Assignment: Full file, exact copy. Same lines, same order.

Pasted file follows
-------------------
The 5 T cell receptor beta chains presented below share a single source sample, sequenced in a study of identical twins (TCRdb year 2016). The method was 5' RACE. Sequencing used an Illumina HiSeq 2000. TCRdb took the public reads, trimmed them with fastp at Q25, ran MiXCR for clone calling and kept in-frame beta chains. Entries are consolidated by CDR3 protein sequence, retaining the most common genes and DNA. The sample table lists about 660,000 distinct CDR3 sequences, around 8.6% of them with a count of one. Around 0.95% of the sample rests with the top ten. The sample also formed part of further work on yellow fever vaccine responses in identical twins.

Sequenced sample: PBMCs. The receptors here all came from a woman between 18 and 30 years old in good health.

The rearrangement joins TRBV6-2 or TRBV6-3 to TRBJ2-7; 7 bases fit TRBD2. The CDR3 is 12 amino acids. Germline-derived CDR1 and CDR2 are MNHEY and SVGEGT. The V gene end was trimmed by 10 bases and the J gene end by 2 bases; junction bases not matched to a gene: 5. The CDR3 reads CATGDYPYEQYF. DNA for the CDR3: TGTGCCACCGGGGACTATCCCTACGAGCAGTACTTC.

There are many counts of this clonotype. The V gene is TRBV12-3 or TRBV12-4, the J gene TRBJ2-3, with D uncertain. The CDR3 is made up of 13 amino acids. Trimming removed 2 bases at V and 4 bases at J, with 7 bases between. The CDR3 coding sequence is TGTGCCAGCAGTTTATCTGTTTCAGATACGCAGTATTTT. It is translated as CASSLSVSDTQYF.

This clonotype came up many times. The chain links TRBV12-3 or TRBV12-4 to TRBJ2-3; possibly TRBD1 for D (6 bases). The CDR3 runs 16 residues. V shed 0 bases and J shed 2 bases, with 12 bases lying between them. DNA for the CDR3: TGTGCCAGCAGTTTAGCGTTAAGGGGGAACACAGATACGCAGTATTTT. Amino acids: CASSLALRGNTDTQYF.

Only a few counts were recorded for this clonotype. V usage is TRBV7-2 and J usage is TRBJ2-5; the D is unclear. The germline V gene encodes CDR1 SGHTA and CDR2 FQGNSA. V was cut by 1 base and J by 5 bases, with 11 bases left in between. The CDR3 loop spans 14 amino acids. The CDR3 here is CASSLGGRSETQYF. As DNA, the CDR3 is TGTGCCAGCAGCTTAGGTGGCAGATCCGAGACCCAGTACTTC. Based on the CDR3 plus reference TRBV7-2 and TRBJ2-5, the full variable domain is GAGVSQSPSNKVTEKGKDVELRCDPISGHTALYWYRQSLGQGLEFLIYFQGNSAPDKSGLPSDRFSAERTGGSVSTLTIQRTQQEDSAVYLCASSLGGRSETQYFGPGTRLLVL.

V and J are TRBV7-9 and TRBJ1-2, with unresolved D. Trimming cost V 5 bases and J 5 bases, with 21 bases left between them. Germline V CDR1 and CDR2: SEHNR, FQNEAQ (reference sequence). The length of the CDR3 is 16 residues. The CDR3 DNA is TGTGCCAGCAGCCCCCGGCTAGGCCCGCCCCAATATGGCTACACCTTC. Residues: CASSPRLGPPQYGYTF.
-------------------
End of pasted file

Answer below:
The 5 T cell receptor beta chains presented below share a single source sample, sequenced in a study of identical twins (TCRdb year 2016). The method was 5' RACE. Sequencing used an Illumina HiSeq 2000. TCRdb took the public reads, trimmed them with fastp at Q25, ran MiXCR for clone calling and kept in-frame beta chains. Entries are consolidated by CDR3 protein sequence, retaining the most common genes and DNA. The sample table lists about 660,000 distinct CDR3 sequences, around 8.6% of them with a count of one. Around 0.95% of the sample rests with the top ten. The sample also formed part of further work on yellow fever vaccine responses in identical twins.

Sequenced sample: PBMCs. The receptors here all came from a woman between 18 and 30 years old in good health.

The rearrangement joins TRBV6-2 or TRBV6-3 to TRBJ2-7; 7 bases fit TRBD2. The CDR3 is 12 amino acids. Germline-derived CDR1 and CDR2 are MNHEY and SVGEGT. The V gene end was trimmed by 10 bases and the J gene end by 2 bases; junction bases not matched to a gene: 5. The CDR3 reads CATGDYPYEQYF. DNA for the CDR3: TGTGCCACCGGGGACTATCCCTACGAGCAGTACTTC.

There are many counts of this clonotype. The V gene is TRBV12-3 or TRBV12-4, the J gene TRBJ2-3, with D uncertain. The CDR3 is made up of 13 amino acids. Trimming removed 2 bases at V and 4 bases at J, with 7 bases between. The CDR3 coding sequence is TGTGCCAGCAGTTTATCTGTTTCAGATACGCAGTATTTT. It is translated as CASSLSVSDTQYF.

This clonotype came up many times. The chain links TRBV12-3 or TRBV12-4 to TRBJ2-3; possibly TRBD1 for D (6 bases). The CDR3 runs 16 residues. V shed 0 bases and J shed 2 bases, with 12 bases lying between them. DNA for the CDR3: TGTGCCAGCAGTTTAGCGTTAAGGGGGAACACAGATACGCAGTATTTT. Amino acids: CASSLALRGNTDTQYF.

Only a few counts were recorded for this clonotype. V usage is TRBV7-2 and J usage is TRBJ2-5; the D is unclear. The germline V gene encodes CDR1 SGHTA and CDR2 FQGNSA. V was cut by 1 base and J by 5 bases, with 11 bases left in between. The CDR3 loop spans 14 amino acids. The CDR3 here is CASSLGGRSETQYF. As DNA, the CDR3 is TGTGCCAGCAGCTTAGGTGGCAGATCCGAGACCCAGTACTTC. Based on the CDR3 plus reference TRBV7-2 and TRBJ2-5, the full variable domain is GAGVSQSPSNKVTEKGKDVELRCDPISGHTALYWYRQSLGQGLEFLIYFQGNSAPDKSGLPSDRFSAERTGGSVSTLTIQRTQQEDSAVYLCASSLGGRSETQYFGPGTRLLVL.

V and J are TRBV7-9 and TRBJ1-2, with unresolved D. Trimming cost V 5 bases and J 5 bases, with 21 bases left between them. Germline V CDR1 and CDR2: SEHNR, FQNEAQ (reference sequence). The length of the CDR3 is 16 residues. The CDR3 DNA is TGTGCCAGCAGCCCCCGGCTAGGCCCGCCCCAATATGGCTACACCTTC. Residues: CASSPRLGPPQYGYTF.